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Mary Biever | One Writing Mother | Tag Archive | choir
Tag Archive - choir

Teach Your Kids To Be Prepared

joyful and chaotic music from first ever concertphoto © 2010 woodley wonderworks | more info (via: Wylio)
Caution: I was frustrated when I wrote this blog, and it probably shows.

If you have your kids in an outside program, music group, or sport, please help teach them a simple lesson: Be Prepared.

I write this after 15 years of having my kids on sports teams, music groups, clubs, and classes.  Yes, I’m sure your week was busy. So was mine. But there are times in life we still get things done during tough times.

Let’s imagine there is an activity with 10 kids. Then imagine of those 10 the following:

  1. 1 is always late
  2. 2 never practice
  3. 1 tries to practice the night before to make up for skipping the rest of the week
  4. 1 never brings the right tools or equipment
  5. 1 has a terrible attitude.

If those roles rotate from week to week, that means the teacher, leader, or coach has 40% of those involved on time, practiced, prepared, and ready to go. The other 60% hold those who did what they were supposed to back.

A music class cannot play harder music if half the class refuses to practice. If your kid is in a group music class, and you don’t make sure your kid practices every night, then the whole group plays simpler music. Then MY kid doesn’t get what I paid for – a challenging, fun music program. It could be music or anything else.

I understand different families have different standards. However, when I pay for opportunities for my kids and your kids’ failure to prepare drag down the bar of expectation, I grow frustrated. When I’m the teacher or leader of such groups, I’m doubly frustrated because I know what the kids were capable of, prepared for it, but we can’t get there.

What are the secrets to success for a great class or activity? Be:

  1. On time
  2. Practiced
  3. Tools ready to go
  4. Attitude ready to focus and work.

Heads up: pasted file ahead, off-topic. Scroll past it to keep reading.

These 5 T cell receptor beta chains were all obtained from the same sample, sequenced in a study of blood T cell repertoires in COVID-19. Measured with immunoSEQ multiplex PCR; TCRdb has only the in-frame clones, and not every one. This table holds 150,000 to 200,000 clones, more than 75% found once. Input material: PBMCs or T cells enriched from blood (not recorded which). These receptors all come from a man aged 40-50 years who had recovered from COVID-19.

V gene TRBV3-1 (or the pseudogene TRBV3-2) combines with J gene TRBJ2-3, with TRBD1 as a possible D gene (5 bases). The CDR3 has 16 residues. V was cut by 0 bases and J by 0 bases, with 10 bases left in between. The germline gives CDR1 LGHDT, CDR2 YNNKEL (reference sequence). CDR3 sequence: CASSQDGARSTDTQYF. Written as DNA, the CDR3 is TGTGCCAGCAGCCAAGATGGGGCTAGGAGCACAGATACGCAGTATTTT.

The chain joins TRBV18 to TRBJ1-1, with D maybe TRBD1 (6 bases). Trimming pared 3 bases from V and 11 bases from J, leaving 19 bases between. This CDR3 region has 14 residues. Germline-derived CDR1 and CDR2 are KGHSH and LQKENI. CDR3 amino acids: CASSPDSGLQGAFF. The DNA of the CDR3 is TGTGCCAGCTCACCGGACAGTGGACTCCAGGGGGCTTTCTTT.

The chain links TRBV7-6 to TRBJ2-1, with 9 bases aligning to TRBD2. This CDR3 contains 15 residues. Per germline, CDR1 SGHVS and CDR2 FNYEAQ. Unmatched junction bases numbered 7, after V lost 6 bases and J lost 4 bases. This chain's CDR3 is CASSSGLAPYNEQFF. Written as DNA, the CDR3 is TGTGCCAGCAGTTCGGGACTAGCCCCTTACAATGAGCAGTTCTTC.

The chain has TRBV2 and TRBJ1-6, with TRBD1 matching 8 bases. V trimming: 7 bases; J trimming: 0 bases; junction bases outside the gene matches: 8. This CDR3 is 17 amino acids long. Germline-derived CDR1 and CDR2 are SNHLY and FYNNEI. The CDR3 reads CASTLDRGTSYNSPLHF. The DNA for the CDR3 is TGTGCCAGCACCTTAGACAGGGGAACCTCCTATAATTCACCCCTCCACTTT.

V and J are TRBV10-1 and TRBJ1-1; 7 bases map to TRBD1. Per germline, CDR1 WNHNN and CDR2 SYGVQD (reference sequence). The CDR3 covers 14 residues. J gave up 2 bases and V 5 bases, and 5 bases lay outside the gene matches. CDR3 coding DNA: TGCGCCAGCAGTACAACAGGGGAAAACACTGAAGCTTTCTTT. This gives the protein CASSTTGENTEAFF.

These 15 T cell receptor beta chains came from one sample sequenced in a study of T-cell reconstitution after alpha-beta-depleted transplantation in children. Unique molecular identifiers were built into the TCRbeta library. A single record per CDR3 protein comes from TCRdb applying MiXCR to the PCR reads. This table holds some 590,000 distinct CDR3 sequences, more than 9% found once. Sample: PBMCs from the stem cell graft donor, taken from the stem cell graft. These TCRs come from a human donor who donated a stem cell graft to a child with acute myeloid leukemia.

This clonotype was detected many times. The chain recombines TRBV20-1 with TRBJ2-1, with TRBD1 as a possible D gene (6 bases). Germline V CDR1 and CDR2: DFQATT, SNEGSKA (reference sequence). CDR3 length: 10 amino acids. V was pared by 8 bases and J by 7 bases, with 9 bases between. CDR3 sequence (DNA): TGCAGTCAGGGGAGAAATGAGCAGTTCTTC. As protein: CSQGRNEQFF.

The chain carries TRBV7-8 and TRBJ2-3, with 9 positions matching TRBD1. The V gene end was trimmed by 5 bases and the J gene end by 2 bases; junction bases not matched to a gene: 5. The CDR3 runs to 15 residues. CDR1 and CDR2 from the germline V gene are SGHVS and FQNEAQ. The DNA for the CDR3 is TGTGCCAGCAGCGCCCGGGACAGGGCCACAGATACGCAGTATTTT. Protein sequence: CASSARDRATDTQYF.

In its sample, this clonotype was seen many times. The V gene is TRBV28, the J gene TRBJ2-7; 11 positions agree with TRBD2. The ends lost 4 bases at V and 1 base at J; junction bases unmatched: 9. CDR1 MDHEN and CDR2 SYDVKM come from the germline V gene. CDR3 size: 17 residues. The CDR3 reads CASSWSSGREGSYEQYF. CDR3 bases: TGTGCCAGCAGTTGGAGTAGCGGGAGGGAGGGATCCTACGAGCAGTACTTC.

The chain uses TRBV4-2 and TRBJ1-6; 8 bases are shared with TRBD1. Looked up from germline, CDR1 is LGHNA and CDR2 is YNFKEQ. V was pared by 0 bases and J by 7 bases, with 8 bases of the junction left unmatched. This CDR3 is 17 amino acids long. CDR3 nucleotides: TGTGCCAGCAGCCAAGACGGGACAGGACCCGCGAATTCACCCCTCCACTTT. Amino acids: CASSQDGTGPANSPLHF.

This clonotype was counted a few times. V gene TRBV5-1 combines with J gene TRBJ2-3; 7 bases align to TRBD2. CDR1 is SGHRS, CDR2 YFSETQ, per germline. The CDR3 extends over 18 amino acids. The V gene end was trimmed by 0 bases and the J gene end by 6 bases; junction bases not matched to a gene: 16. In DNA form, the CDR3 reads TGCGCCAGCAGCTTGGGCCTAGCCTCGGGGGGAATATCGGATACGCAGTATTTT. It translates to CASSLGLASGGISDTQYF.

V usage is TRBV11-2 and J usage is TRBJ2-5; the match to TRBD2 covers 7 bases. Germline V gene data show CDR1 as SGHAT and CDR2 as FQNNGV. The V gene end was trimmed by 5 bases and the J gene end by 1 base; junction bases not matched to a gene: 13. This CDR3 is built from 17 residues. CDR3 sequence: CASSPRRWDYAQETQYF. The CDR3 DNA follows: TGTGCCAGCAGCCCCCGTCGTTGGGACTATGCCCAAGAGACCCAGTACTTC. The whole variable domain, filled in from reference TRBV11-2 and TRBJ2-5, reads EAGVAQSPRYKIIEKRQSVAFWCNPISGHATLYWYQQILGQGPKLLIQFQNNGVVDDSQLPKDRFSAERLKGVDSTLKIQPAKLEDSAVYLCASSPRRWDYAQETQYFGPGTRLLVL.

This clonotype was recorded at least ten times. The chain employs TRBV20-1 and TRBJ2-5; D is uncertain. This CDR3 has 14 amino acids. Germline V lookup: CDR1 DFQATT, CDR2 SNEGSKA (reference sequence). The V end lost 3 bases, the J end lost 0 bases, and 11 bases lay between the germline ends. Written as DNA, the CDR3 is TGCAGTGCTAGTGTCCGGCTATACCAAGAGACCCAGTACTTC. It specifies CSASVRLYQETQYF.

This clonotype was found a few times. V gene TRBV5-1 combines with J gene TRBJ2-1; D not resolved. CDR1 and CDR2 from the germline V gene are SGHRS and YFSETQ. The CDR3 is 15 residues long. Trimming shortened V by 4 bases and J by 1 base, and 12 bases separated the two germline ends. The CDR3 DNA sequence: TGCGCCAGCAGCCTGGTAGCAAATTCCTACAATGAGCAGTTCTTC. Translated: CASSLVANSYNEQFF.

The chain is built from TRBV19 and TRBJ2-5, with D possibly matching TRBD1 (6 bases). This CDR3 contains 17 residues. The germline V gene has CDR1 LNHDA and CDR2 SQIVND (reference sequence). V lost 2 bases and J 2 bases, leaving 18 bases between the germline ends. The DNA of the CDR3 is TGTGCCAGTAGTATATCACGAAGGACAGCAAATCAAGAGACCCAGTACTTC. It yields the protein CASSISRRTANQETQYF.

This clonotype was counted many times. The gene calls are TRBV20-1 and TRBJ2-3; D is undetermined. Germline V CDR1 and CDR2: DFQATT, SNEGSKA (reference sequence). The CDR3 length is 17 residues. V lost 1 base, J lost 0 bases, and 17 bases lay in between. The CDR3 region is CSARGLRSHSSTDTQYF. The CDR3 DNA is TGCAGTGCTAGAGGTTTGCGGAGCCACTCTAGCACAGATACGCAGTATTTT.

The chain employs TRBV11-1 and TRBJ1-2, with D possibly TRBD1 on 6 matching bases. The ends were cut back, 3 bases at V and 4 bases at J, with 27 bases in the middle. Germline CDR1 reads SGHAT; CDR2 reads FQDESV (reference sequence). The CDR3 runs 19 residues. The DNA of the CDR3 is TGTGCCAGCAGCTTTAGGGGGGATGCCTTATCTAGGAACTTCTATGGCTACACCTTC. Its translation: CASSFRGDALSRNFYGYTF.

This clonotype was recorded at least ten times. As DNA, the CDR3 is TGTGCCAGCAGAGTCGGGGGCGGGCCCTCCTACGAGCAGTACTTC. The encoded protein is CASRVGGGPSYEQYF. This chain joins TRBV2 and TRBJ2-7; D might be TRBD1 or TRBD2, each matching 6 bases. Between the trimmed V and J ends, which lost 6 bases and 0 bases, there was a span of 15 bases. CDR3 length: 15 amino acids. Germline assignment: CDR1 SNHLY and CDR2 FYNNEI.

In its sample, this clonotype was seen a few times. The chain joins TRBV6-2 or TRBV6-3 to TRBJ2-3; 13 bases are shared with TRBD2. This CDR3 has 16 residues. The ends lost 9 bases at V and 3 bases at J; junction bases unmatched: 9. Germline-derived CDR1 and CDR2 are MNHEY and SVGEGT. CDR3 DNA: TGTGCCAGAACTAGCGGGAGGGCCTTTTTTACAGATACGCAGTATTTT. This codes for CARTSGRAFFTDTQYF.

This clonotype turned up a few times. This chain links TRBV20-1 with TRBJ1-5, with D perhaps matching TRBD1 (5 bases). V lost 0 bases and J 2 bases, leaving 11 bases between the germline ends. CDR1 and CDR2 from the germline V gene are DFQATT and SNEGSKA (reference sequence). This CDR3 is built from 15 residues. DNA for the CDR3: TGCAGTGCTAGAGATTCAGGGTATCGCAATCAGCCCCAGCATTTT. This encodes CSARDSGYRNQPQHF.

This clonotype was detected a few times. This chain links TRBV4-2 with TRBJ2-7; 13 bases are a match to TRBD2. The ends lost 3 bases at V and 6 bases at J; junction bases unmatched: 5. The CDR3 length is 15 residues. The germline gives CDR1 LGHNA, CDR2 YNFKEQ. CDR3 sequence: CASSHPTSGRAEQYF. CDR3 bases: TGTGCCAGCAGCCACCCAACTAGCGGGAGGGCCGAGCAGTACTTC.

Parents can impact their kids’ future work ethics. It can be a positive or negative impact.

If you take the time to schedule an activity and get your kids there, and often to invest in it, doesn’t it make sense to make the most of the opportunity?

Kids who know to be prepared are better prepared for life.

Ode to My Sharpie

Wherefore art thou, Sharpie? How do I love my Sharpies? Let me count the ways.

  1. Public Speaking. Writing cue words on a note card or paper makes it easier for me to glance and speak without reading.
  2. Grocery Lists. It’s easy to write with a Sharpie on my magnetic refrigerator list. Pencil is too faint to read. Ballpoint pens fade by the time I get to the end of the word. Sharpie works best.
  3. Organizing. When I’m doing something like planning my life or my business, I write notes with Sharpies. Sharpies keep me focused on the big picture, the forest, instead of being bogged down in the trees. I also think more creatively – I can write all over the page instead of logically like I’m more likely to do with an ink pen.
  4. Food preservation. When I can foods, I write the product and the date on the lid on top.
  5. Connect the Dots. Or Dogs. Once when a friend was napping, her son used their black Sharpie to connect the dots on their dalmation.
  6. Community Organizing. My son saw me make so many lists with Sharpies that when he was 5, he wrote a list of his friends he wanted to invite to his He Man Womanhaters Club… on the back seat of my car.
  7. Substitute Socks. Once, my daughter went to a choral camp and forgot to pack her mandatory black socks for the performance. The director informed the choristers anyone not wearing black socks would have black duck tape as a substitute. So she bought a value pack of black Sharpies and colored her ankles black. Then she decided to design her legs. She got no duck tape. She wore shorts showing off her artwork on her bus ride home from the final performance. When I called her on the trip home to tell her we were getting our family portrait taken as soon as she got off the bus, she burst into peals of laughter and hung up on me before telling me what she had done. When I finally saw her “art,” I was so relieved nothing was pierced, and her hair wasn’t flourescent, that I was relieved it was only permanent marker.